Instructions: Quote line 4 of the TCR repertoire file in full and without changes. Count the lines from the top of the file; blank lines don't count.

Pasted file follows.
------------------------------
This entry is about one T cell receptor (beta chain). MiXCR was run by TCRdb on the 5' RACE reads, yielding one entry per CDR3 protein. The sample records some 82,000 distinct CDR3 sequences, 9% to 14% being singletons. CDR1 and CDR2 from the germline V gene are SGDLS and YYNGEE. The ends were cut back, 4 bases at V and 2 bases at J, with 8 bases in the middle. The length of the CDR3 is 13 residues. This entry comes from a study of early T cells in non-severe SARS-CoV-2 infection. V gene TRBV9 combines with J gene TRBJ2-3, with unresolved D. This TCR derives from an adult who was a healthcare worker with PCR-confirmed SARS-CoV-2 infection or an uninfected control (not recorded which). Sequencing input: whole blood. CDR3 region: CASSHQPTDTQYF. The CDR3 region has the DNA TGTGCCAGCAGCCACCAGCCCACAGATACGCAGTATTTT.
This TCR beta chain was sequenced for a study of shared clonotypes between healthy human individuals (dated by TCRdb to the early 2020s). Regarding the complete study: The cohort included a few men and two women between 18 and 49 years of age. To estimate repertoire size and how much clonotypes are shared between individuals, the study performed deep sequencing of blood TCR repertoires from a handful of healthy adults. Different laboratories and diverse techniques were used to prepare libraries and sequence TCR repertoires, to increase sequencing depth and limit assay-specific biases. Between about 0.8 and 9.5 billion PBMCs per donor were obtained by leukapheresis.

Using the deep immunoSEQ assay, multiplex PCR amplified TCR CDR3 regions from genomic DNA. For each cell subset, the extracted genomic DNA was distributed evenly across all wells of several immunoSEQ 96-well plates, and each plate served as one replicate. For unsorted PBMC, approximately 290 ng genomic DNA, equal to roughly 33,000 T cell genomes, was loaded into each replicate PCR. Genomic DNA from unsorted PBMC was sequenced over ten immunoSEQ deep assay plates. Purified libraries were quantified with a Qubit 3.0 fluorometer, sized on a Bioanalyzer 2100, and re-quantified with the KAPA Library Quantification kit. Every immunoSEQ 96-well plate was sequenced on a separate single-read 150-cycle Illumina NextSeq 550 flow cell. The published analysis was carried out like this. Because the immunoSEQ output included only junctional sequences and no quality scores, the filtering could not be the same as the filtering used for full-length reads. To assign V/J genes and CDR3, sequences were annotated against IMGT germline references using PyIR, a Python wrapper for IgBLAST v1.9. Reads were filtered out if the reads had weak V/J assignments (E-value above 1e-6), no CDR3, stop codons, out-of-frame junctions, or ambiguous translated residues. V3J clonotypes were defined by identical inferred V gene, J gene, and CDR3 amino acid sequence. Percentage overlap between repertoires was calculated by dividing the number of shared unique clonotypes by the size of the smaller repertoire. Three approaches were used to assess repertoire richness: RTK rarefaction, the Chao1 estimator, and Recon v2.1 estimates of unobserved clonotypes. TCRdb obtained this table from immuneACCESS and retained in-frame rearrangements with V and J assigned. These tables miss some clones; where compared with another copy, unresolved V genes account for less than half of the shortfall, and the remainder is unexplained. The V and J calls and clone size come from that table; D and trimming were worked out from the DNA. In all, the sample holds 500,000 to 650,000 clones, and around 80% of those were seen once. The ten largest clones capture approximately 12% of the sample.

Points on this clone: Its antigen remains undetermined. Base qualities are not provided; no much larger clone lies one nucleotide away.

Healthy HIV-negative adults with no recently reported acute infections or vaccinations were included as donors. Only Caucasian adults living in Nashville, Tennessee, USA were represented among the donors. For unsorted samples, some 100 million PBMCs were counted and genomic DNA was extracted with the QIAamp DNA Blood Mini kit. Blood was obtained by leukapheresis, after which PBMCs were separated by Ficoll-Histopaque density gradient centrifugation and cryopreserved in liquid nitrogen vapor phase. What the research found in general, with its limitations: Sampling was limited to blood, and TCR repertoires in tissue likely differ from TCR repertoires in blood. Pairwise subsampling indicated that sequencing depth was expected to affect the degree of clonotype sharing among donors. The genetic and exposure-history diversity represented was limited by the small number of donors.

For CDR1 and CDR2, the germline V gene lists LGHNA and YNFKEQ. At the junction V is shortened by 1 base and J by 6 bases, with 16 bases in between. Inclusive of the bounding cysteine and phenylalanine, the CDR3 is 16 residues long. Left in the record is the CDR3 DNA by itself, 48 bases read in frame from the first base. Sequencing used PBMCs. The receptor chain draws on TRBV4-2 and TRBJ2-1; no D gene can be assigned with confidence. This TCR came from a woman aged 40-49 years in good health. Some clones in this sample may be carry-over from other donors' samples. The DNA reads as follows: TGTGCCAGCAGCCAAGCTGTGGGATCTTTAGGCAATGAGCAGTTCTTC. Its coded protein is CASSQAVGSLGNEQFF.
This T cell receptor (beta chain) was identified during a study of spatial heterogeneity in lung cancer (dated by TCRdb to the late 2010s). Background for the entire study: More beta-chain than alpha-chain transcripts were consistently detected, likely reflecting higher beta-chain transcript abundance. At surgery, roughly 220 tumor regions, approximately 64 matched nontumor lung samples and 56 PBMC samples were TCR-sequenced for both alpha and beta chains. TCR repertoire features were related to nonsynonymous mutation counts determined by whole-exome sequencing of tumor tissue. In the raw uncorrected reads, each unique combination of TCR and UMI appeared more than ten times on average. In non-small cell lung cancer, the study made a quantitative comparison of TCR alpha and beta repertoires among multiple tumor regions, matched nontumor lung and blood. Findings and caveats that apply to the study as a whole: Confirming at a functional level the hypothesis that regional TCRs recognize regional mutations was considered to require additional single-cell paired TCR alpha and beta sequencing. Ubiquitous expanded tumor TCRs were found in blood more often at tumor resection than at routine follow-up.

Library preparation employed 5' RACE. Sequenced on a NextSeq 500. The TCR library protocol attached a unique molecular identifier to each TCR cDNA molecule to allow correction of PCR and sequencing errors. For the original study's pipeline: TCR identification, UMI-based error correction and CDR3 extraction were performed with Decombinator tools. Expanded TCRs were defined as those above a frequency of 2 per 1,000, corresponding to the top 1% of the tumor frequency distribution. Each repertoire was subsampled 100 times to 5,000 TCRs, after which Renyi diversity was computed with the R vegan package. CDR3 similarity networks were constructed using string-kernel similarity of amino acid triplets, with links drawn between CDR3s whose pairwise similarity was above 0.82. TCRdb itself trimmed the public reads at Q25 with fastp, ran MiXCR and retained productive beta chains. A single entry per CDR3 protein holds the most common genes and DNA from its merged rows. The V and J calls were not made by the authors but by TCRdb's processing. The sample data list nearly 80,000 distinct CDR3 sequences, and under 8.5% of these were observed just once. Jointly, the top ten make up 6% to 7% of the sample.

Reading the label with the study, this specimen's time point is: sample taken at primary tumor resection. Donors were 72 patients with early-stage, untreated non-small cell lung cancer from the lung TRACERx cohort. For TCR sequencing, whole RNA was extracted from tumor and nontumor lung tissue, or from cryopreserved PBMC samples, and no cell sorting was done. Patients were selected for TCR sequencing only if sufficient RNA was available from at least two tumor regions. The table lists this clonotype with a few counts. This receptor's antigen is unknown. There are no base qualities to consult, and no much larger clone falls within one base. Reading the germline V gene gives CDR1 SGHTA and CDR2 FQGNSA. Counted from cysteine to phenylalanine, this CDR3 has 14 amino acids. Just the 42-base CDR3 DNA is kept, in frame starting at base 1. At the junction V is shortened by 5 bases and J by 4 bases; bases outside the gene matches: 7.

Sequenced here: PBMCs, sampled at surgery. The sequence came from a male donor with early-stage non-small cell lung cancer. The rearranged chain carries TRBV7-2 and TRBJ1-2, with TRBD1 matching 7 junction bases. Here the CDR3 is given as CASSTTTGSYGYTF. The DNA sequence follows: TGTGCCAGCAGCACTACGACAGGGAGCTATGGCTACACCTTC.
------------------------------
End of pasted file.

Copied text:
Points on this clone: Its antigen remains undetermined. Base qualities are not provided; no much larger clone lies one nucleotide away.